Botox May Be Effective Treatment for Lower Limb Spasticity After Stroke

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While Botox is approved by the US FDA for the treatment of poststroke upper limb spasticity, its efficacy in poststroke lower limb spasticity is still being investigated.
While Botox is approved by the US FDA for the treatment of poststroke upper limb spasticity, its efficacy in poststroke lower limb spasticity is still being investigated.

VANCOUVER, British Columbia — Early intervention with onabotulinumtoxinA (Botox®) may be effective for adults who experience lower limb spasticity after a stroke, according to research presented at the 68th annual meeting of the American Academy of Neurology (AAN).

While onabotulinumtoxinA is approved by the US Food and Drug Administration (FDA) for the treatment of poststroke upper limb spasticity, its efficacy in poststroke lower limb spasticity (PSLLS) is still being investigated.

To study whether onabotulinumtoxinA would benefit patients with PSLLS, Atul T. Patel, MD, from the Kansas City Bone & Joint Clinic in Overland Park, Kansas, and colleagues conducted a multicenter, phase 3, placebo-controlled study. They enrolled 468 participants with PSLLS (Modified Ashworth Scale [MAS] score ≥3) of the ankle.

During the 12-week double-blind phase, the participants were randomly assigned either onabotulinumtoxinA (n=233; 300 U to mandatory muscles [gastrocnemius, soleus, tibialis posterior]; and ≤100 U to optional lower limb muscles [flexor digitorum longus, flexor hallucis longus, flexor digitorum brevis, extensor hallucis, rectus femoris]) or placebo (n=235).

The primary end point was the average of the MAS change from baseline scores at weeks 4 and 6; secondary end points were the average score of weeks 4 and 6 of the physician-assessed Clinical Global Impression of Change (CGI) and the physician-assessed Goal Attainment Scale (GAS; active and passive at weeks 8 and 12).

The researchers found that those patients receiving onabotulinumtoxinA had significant improvements compared with those receiving placebo in MAS (-0.81 vs -0.61; P=.01), CGI (0.86 vs 0.65; P=.01), and passive GAS scores (week 12, -0.6 vs -0.9; P=.042).

When stratified by the time of treatment initiation after stroke, (≤24 months, n=153; >24 months, n=315, post hoc), patients who were treated within 24 months following stroke experienced greater improvements (mean difference from baseline vs placebo) in MAS (- 0.31 vs - 0.17), CGI (0.49 vs 0.12), and passive GAS scores (week 12, 0.37 vs 0.26). Among participants treated within 24 following stroke, a greater proportion achieved at least 1-point improvement in active (week 12; P=.039) and passive (week 8; P=.023) GAS scores vs placebo.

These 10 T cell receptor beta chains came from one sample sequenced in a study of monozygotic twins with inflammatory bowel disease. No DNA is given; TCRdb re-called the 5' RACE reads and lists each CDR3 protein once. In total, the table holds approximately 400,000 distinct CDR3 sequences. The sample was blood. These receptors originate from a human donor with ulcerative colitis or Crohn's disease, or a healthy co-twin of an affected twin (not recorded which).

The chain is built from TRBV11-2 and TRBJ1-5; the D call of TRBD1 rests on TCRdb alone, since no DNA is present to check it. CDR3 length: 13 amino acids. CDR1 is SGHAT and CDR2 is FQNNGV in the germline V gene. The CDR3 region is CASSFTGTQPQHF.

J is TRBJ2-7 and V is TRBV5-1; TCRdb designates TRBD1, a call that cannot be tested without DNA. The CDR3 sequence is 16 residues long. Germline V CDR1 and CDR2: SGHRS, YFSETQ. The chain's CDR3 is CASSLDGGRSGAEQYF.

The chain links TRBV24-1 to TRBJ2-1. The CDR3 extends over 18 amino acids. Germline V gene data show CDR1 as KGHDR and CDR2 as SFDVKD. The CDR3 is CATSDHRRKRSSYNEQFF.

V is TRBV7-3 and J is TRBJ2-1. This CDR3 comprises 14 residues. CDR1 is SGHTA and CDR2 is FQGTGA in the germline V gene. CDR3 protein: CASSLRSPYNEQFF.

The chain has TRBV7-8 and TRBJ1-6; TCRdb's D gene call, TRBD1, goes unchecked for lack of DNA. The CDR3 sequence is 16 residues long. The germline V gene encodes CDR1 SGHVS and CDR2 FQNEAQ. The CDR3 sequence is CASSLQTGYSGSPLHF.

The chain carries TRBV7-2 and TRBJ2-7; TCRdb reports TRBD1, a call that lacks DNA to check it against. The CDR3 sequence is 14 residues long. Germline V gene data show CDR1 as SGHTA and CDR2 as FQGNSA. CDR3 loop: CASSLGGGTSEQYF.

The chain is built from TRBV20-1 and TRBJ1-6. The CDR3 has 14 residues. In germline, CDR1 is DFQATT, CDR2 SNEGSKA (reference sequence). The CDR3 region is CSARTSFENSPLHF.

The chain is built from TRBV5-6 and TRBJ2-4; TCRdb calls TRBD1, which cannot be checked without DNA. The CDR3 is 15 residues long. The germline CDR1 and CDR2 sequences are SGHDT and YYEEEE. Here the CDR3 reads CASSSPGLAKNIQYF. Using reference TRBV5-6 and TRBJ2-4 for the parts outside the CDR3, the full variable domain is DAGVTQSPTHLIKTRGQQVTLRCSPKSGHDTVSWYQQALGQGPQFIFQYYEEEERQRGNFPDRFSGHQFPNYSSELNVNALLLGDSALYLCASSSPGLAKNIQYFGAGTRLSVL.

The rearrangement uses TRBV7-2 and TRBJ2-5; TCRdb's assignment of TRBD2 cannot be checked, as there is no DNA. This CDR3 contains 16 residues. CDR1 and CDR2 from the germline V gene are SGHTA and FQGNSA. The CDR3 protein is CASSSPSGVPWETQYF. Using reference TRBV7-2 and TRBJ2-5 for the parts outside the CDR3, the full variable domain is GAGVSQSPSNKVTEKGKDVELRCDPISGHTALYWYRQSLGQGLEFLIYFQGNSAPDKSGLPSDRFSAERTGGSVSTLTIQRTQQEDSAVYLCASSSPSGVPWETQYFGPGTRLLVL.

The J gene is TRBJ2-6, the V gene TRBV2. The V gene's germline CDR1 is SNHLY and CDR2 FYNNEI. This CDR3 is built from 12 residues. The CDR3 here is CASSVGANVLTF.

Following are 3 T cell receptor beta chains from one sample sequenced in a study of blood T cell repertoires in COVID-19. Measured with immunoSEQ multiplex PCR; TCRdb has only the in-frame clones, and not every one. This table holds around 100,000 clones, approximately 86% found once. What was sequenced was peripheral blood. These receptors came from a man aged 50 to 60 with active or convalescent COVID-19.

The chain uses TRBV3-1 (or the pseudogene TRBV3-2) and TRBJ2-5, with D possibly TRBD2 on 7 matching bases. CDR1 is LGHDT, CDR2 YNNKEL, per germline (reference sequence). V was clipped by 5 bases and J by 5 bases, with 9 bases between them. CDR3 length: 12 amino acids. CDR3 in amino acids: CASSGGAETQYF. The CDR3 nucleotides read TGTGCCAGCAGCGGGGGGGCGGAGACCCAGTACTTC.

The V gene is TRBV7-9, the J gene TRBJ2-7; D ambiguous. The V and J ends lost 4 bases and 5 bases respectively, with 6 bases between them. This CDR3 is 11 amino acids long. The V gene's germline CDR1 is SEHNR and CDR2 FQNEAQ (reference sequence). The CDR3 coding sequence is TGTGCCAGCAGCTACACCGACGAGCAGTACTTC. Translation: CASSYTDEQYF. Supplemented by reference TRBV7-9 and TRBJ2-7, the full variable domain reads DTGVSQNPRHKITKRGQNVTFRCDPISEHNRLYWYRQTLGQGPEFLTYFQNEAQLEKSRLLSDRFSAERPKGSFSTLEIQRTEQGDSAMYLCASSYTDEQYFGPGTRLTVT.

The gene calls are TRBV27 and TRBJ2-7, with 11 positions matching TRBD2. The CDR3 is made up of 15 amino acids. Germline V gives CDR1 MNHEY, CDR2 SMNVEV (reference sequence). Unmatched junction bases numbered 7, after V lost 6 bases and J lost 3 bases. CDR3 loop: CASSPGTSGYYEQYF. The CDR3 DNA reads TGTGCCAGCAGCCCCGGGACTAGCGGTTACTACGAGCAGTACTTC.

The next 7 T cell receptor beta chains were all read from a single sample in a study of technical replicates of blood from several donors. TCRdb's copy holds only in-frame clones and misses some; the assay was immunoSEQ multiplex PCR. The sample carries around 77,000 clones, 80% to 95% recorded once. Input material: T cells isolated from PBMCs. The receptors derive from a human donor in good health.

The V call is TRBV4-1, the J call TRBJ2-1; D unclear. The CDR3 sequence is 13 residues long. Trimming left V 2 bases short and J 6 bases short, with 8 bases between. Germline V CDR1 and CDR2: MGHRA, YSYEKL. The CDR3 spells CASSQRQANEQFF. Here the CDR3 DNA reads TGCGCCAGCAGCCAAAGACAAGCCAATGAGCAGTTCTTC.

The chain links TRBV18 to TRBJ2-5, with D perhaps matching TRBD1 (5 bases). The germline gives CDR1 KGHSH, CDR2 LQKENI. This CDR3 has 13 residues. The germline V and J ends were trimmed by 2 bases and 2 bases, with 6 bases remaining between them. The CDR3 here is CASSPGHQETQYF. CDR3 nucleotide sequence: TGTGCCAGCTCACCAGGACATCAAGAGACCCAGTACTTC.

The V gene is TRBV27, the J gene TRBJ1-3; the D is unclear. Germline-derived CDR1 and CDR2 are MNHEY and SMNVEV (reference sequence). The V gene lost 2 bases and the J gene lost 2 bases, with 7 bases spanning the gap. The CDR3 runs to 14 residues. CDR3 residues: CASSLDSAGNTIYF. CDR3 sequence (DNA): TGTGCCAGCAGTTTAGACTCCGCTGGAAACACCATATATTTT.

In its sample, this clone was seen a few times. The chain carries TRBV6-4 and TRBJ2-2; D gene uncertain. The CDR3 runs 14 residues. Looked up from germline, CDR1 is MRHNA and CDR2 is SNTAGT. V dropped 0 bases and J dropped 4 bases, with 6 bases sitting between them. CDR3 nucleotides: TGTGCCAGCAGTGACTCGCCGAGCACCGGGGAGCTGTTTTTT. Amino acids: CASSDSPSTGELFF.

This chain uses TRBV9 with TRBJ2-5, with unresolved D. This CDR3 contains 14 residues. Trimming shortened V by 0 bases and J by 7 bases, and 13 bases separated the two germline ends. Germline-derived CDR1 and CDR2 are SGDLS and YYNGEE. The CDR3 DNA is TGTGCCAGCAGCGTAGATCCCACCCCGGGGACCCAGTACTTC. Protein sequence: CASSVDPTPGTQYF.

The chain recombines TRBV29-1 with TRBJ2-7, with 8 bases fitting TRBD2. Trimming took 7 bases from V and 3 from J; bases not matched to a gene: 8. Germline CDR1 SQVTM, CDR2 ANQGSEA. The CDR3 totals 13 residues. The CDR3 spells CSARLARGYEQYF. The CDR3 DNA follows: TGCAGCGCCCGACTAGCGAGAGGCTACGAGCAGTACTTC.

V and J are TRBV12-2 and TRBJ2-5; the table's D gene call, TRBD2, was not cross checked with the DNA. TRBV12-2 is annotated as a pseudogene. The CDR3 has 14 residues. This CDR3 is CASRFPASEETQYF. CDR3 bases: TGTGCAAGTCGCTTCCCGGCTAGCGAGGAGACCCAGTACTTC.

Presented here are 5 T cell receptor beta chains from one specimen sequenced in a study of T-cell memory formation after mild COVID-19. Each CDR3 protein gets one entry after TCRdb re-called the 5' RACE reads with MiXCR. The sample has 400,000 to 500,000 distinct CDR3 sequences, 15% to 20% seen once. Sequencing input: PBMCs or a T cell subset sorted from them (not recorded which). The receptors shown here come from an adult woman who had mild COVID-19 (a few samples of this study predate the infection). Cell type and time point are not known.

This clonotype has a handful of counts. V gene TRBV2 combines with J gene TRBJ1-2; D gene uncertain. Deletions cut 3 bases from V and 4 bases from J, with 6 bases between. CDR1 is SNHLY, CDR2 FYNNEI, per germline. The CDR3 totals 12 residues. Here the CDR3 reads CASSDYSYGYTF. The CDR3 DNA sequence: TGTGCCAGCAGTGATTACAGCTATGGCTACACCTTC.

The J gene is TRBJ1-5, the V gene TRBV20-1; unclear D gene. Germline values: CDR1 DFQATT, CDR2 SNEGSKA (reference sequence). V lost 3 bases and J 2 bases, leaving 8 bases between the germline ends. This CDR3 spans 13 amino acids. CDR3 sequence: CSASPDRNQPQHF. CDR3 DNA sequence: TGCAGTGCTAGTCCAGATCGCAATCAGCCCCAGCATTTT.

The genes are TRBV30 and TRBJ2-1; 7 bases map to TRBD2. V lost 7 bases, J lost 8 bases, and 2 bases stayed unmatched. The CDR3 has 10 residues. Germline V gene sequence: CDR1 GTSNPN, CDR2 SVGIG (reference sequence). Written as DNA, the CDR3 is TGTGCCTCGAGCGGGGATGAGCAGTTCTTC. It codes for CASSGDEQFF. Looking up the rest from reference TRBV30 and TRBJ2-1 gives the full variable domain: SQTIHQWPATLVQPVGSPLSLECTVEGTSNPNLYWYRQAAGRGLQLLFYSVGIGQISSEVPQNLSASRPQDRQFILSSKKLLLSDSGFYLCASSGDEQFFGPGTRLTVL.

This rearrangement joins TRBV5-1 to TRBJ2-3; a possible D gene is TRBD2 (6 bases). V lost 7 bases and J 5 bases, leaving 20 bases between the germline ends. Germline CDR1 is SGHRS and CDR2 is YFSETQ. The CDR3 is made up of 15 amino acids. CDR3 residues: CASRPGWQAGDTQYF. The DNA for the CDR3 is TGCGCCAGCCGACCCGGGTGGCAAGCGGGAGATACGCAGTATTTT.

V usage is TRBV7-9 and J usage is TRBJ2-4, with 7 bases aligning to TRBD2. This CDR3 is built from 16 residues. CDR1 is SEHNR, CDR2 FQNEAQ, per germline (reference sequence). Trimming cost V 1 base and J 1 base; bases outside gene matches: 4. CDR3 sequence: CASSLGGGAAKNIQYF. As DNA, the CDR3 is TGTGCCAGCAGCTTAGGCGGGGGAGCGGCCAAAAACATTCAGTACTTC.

The researchers found that onabotulinumtoxinA 300 to 400 U was well tolerated with no new safety findings.

“OnabotulinumtoxinA 300 to 400 U is effective in improving MAS, CGI, and GAS scores in patients with PSLLS with greater benefits among those who initiate treatment ≤24 months poststroke,” the researchers concluded.

The study was supported by Allergan.

Disclosures: A.T. Patel: Allergan, Merz, and Ipsen. A. Ward: Allergan and Ipsen. C. Geis: Allergan. C. Liu: Allergan. W.H. Jost: Allergan, Ipsen, and Merz. R. Dimitrova: Allergan.

Click here for more coverage from the 68th Annual Meeting of the American Academy of Neurology, April 15-21, 2016, in Vancouver, British Columbia, Canada.

Reference

Patel AT, Ward A, Geis C, Liu C, Jost WH, Dimitrova R. Impact of early intervention with onabotulinumtoxina treatment in adult patients with post-stroke lower limb spasticity. Presented at: The 68th Annual Meeting of the American Academy of Neurology. April 15-21, 2016; Vancouver, British Columbia, Canada. Presentation S31.006.

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